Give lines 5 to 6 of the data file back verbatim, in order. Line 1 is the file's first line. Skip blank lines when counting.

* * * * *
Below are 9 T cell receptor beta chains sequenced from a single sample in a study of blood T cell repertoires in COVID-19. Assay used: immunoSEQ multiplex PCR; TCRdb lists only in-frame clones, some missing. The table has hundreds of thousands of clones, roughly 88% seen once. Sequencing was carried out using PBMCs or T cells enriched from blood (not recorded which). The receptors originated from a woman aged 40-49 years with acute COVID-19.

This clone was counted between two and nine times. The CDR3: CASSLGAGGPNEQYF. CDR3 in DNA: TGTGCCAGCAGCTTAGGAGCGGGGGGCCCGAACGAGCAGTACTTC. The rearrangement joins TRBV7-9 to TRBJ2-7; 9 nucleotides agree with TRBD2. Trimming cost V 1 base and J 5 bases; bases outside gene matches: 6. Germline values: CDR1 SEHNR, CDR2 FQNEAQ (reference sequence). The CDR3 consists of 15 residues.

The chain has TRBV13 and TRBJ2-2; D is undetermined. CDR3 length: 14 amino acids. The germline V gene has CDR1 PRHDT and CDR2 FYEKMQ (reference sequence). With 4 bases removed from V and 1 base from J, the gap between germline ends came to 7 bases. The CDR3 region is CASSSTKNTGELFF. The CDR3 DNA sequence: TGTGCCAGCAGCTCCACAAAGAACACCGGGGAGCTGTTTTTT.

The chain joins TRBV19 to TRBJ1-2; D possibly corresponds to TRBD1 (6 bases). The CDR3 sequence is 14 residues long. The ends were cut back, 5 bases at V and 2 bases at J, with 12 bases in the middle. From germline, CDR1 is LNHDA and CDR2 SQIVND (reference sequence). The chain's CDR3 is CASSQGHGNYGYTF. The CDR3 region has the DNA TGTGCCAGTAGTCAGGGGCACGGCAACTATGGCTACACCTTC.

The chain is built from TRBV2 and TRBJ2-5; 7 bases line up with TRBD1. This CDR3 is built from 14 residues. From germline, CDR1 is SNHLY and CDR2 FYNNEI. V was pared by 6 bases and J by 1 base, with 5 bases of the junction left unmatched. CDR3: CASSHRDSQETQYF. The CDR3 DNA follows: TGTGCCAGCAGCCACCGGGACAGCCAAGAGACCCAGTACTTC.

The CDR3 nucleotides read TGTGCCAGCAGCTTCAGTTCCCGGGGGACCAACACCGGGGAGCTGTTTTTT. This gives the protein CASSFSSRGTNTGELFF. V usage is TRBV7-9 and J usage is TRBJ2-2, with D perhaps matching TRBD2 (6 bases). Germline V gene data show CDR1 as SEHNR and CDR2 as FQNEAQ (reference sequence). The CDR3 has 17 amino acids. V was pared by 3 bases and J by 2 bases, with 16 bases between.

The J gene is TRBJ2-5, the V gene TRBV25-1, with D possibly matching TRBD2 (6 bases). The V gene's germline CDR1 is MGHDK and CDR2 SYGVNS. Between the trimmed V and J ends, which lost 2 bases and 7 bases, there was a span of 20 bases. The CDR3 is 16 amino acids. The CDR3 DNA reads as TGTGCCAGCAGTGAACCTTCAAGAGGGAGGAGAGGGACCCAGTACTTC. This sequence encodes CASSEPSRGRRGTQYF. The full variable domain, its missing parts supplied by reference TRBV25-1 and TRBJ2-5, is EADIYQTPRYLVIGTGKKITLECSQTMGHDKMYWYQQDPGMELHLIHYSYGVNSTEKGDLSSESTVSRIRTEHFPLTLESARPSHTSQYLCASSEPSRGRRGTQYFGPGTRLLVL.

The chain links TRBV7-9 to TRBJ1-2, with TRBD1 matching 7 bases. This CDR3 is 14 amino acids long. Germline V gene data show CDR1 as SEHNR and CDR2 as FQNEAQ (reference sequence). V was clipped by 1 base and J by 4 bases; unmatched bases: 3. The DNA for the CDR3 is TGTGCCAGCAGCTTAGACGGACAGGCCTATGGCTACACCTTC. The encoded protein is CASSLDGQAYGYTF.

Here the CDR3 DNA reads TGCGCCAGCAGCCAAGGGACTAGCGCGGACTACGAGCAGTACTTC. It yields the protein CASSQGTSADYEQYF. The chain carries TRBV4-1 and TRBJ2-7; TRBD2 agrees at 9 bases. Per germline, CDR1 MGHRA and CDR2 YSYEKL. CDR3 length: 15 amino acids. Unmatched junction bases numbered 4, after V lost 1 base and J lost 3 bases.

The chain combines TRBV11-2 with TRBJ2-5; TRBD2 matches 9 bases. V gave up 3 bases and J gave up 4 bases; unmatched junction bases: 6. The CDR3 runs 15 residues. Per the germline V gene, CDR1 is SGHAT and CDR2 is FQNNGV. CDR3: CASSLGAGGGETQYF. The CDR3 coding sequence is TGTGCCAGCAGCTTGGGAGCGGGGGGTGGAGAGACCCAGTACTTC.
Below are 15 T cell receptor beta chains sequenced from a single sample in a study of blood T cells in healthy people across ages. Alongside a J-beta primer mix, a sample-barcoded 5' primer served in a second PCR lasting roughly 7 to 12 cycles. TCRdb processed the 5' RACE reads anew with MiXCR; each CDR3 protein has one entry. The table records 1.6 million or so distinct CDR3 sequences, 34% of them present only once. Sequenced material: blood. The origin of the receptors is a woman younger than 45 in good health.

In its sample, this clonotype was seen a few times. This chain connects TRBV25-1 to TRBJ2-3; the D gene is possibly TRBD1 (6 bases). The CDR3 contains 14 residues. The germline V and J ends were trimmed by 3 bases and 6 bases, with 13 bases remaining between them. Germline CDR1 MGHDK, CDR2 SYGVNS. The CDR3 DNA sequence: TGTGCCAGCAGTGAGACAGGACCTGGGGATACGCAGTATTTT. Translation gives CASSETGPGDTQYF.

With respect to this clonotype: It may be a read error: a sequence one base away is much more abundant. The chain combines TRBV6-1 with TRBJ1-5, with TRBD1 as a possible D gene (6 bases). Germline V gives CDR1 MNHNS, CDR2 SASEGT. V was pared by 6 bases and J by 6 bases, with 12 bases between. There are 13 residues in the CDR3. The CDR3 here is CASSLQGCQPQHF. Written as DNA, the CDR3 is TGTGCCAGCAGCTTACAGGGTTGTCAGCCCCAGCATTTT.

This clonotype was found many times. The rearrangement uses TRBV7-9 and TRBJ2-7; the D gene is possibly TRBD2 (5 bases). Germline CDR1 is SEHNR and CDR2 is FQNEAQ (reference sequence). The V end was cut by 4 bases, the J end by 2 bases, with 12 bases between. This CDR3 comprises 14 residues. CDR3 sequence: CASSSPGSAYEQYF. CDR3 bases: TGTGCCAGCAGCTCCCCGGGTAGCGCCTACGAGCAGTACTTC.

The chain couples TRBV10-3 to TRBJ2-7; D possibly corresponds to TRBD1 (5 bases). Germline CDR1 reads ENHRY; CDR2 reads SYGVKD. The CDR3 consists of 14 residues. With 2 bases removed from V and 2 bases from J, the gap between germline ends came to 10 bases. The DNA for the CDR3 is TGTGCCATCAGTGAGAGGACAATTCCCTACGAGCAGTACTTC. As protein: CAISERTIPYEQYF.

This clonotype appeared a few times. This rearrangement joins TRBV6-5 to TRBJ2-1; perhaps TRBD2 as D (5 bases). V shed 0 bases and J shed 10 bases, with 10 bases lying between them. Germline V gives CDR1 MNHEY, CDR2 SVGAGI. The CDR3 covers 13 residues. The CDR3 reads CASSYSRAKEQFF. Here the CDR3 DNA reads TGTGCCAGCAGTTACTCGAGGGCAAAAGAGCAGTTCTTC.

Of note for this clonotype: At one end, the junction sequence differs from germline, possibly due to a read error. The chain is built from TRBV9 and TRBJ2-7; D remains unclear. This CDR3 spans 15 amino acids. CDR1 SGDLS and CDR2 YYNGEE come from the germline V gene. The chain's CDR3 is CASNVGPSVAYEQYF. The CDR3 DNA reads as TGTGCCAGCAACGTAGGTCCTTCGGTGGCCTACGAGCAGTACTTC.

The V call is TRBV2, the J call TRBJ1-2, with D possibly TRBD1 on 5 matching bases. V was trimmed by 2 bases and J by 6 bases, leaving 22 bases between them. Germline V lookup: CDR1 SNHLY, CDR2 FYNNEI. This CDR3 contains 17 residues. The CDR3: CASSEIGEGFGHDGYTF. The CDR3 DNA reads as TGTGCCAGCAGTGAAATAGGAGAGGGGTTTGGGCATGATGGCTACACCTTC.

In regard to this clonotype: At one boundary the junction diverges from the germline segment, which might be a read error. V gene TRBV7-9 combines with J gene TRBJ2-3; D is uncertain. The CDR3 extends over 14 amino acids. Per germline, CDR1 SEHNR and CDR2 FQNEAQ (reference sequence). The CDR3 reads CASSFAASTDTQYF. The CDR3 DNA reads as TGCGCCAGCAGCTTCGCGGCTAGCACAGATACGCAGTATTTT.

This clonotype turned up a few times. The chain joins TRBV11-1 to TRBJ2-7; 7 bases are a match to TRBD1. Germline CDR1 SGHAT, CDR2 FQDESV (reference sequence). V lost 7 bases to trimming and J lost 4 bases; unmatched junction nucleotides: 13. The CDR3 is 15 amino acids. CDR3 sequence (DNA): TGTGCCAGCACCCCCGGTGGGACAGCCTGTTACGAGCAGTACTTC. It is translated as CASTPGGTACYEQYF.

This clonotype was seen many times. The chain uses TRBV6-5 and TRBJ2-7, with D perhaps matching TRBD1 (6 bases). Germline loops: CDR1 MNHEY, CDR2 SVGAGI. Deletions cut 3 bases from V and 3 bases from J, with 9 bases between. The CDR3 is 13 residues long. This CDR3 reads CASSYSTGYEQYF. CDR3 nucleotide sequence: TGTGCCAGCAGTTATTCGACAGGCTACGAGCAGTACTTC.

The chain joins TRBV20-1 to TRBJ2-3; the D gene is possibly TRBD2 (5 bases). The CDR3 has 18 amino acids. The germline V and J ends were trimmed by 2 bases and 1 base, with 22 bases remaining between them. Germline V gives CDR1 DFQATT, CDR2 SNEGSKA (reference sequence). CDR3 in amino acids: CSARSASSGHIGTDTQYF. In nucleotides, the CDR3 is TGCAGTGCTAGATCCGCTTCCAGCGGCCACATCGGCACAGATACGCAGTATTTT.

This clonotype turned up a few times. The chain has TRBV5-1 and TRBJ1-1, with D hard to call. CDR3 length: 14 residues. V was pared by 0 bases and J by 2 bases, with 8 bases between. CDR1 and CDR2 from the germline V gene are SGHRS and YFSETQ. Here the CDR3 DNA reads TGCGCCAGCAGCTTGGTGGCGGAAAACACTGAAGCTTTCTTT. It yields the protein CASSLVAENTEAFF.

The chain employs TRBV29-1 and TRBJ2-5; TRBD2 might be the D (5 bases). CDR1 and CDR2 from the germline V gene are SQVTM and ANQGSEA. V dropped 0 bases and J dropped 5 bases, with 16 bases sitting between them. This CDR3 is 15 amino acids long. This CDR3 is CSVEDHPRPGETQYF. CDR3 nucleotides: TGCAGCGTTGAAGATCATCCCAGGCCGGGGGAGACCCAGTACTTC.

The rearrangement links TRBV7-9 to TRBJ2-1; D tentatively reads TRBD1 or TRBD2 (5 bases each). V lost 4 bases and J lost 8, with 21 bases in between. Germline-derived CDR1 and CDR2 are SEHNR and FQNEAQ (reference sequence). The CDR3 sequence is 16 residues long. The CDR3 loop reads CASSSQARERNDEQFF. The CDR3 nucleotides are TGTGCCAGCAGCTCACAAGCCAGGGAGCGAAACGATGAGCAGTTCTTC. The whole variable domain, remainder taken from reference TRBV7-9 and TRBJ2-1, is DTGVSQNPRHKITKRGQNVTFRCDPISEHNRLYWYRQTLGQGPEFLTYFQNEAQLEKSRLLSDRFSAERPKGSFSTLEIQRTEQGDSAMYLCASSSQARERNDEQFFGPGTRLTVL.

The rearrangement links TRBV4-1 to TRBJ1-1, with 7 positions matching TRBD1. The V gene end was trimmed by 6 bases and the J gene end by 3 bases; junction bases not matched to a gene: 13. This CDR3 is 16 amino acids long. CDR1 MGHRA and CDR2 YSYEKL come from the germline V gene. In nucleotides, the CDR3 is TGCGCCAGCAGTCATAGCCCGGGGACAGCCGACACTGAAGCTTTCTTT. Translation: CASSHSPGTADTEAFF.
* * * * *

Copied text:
The chain is built from TRBV2 and TRBJ2-5; 7 bases line up with TRBD1. This CDR3 is built from 14 residues. From germline, CDR1 is SNHLY and CDR2 FYNNEI. V was pared by 6 bases and J by 1 base, with 5 bases of the junction left unmatched. CDR3: CASSHRDSQETQYF. The CDR3 DNA follows: TGTGCCAGCAGCCACCGGGACAGCCAAGAGACCCAGTACTTC.

The CDR3 nucleotides read TGTGCCAGCAGCTTCAGTTCCCGGGGGACCAACACCGGGGAGCTGTTTTTT. This gives the protein CASSFSSRGTNTGELFF. V usage is TRBV7-9 and J usage is TRBJ2-2, with D perhaps matching TRBD2 (6 bases). Germline V gene data show CDR1 as SEHNR and CDR2 as FQNEAQ (reference sequence). The CDR3 has 17 amino acids. V was pared by 3 bases and J by 2 bases, with 16 bases between.